Boris Johnson guarantees EU citizens’ rights in UK ‘unequivocally’
Boris Johnson has pledged with “absolute certainty” that the 3.2 million EU nationals in the UK will keep their rights.
In his first Commons statement as Prime Minister, he said he would guarantee their ability to remain after Brexit.
Theresa May’s Withdrawal Agreement guaranteed citizens’ rights, but there would be no automatic protection in the event of a no-deal departure.
Mr Johnson’s commitment was welcomed, but there were warnings that UK citizens in Europe would still need their rights protecting in the event of a deal-less departure.
The PM praised the “diversity, the talent and the skills of our workforce” in his statement.
“I want, therefore, to repeat unequivocally our guarantee to the 3.2 million EU nationals now living and working among us,” he said.
“I thank them for their contribution to our society and for their patience, and I can assure them that, under this Government, they will have the absolute certainty for the right to live and remain.”
The3million campaign group was cautious over the pledge on EU citizens in the UK.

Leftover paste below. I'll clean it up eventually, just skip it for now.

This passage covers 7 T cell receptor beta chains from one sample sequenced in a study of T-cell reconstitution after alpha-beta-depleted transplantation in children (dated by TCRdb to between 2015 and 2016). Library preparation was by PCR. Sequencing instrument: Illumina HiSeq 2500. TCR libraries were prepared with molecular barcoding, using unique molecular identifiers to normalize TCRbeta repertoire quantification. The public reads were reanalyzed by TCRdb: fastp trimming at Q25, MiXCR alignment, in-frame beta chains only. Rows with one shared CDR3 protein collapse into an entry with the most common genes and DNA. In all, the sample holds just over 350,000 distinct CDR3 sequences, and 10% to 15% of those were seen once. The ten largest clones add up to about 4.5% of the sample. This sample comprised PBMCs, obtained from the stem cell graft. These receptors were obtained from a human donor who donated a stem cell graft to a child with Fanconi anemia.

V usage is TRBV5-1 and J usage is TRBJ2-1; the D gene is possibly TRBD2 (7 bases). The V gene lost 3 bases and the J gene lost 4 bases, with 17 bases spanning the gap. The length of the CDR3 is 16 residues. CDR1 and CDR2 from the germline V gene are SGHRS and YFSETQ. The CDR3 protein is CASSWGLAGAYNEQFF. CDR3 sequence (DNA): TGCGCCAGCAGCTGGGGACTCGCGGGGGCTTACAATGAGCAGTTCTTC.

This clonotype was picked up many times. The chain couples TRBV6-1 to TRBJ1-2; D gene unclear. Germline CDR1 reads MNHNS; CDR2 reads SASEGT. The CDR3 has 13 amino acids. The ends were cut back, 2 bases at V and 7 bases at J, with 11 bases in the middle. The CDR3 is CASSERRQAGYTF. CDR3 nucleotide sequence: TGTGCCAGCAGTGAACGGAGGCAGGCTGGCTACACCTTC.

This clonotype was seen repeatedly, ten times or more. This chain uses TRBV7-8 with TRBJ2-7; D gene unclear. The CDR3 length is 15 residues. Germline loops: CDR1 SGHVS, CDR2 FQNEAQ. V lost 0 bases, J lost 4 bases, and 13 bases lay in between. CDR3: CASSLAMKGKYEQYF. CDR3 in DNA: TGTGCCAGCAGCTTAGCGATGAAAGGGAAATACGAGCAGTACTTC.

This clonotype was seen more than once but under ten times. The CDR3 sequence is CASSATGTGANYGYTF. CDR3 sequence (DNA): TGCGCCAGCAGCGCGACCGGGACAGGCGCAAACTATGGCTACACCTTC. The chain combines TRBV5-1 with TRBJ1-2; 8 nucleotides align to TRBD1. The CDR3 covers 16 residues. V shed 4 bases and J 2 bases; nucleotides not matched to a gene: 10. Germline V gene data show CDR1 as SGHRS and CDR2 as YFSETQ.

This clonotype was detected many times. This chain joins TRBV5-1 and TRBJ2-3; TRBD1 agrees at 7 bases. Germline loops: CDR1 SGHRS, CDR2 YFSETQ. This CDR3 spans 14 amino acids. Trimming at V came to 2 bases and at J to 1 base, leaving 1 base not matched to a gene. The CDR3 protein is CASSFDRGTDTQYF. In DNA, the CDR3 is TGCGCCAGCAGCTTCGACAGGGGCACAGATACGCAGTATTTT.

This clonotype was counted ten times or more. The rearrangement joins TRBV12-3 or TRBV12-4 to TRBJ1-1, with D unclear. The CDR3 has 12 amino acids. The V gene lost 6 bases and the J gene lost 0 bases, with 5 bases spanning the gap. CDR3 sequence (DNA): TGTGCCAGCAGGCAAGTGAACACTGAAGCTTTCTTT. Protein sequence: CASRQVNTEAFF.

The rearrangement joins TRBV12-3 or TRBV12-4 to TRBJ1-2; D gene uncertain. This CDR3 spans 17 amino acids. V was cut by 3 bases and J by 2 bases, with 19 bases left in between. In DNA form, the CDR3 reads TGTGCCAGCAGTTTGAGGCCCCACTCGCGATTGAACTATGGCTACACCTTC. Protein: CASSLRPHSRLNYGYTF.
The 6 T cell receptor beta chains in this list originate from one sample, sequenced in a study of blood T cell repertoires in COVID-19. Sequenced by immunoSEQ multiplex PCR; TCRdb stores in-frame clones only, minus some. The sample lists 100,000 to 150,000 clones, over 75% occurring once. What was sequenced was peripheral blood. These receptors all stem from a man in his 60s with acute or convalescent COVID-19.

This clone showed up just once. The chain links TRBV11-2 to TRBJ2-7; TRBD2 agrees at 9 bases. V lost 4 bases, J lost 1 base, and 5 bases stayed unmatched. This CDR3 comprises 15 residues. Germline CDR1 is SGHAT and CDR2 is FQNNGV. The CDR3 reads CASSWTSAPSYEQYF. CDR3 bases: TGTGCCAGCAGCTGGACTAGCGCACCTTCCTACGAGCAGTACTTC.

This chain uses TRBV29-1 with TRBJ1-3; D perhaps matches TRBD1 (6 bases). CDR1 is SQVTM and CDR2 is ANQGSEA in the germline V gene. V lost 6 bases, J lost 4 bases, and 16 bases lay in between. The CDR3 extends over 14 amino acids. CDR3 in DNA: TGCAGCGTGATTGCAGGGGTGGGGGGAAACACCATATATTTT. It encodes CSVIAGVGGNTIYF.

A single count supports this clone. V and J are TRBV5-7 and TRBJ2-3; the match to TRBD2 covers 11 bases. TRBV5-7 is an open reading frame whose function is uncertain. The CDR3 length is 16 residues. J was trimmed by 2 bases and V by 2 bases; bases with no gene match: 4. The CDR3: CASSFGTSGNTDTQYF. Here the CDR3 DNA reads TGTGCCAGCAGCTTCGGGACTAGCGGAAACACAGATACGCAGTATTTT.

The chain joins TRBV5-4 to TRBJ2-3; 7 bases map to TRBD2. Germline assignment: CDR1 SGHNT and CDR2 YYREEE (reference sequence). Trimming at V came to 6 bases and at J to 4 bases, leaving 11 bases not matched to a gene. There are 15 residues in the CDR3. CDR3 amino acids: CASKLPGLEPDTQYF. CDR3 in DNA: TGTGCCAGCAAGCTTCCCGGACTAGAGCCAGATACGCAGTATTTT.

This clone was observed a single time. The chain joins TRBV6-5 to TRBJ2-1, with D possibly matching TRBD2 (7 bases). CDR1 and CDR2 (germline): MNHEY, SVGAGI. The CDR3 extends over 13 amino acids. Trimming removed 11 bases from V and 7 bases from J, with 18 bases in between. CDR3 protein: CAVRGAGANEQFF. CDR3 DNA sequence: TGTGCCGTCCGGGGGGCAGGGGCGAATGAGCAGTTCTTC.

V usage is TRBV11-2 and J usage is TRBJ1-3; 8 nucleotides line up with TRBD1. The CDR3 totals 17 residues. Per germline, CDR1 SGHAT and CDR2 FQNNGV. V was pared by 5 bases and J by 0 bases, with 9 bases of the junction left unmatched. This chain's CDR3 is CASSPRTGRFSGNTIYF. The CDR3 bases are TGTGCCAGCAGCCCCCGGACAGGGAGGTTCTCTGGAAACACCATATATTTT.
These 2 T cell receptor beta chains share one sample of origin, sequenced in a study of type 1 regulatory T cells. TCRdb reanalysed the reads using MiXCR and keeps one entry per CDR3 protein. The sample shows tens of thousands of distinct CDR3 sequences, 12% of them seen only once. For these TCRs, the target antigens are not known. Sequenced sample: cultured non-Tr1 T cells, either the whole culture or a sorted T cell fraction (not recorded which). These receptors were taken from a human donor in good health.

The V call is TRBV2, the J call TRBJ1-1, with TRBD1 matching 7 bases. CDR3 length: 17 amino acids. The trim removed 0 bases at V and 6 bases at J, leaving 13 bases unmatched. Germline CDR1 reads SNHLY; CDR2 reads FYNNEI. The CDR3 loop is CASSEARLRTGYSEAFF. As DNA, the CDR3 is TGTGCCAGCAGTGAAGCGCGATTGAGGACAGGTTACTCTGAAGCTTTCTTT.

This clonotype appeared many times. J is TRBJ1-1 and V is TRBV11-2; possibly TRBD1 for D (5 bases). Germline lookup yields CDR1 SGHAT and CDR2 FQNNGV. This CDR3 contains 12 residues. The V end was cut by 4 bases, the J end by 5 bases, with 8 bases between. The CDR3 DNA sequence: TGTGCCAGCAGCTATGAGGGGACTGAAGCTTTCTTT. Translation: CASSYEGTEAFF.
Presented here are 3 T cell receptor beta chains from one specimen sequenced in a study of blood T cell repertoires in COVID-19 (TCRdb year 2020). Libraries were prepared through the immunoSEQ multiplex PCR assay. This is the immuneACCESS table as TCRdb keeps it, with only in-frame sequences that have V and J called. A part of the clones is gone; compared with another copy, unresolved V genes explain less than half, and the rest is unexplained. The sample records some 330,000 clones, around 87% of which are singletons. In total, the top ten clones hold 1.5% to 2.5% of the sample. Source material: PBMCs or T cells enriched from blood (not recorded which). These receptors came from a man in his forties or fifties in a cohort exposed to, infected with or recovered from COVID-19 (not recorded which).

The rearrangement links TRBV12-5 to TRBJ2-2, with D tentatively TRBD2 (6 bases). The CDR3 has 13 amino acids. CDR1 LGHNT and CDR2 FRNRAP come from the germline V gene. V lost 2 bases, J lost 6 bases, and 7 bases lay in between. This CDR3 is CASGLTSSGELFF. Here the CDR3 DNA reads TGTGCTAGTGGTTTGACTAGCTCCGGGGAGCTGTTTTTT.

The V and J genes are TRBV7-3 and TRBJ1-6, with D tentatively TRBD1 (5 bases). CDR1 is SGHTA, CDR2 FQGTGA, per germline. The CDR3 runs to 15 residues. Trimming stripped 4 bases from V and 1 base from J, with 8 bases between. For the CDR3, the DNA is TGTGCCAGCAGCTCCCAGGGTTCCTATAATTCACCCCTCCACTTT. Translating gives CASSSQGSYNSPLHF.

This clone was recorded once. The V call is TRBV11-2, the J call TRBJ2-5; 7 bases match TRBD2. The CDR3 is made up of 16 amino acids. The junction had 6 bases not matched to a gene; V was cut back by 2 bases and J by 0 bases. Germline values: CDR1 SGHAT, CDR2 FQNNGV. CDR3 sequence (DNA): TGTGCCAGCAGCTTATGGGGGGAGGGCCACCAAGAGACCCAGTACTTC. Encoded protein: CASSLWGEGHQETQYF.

“We hear warm words about EU citizens in the UK but we can only respond once the dust settles and we see detail. We also have not heard anything about our British friends in Europe,” a statement said.
“The3million looks forward to meeting with Boris Johnson and his Government to discuss his proposal as soon as possible.”
Alberto Costa, a Conservative MP who has campaigned over the issue, said it was important to enshrine the commitment in law unlike the current settlement scheme open to EU citizens.
And he said the move would help protect the rights of UK nationals living in Europe.
“We will have to see the legislation, an Act of Parliament, that underpins that pledge and genuinely delivers on a guarantee for all EU nationals,” he told the BBC.
“It’s really important for British citizens living in the EU that we protect EU nationals here.”
Downing Street was unable to give details on any new measures but said the existing settlement scheme was working well.
The Prime Minister’s official spokesman said: “The settlement scheme has been successfully implemented and it was legislated for using powers in the 1971 Immigration Act.
“It’s simple to use, it’s free of charge and it is working well – over 950,000 applications have been made, of which 850,000 have already been granted their status.”
The spokesman said Mr Johnson “took office yesterday, he was giving an important and unequivocal commitment” to EU citizens.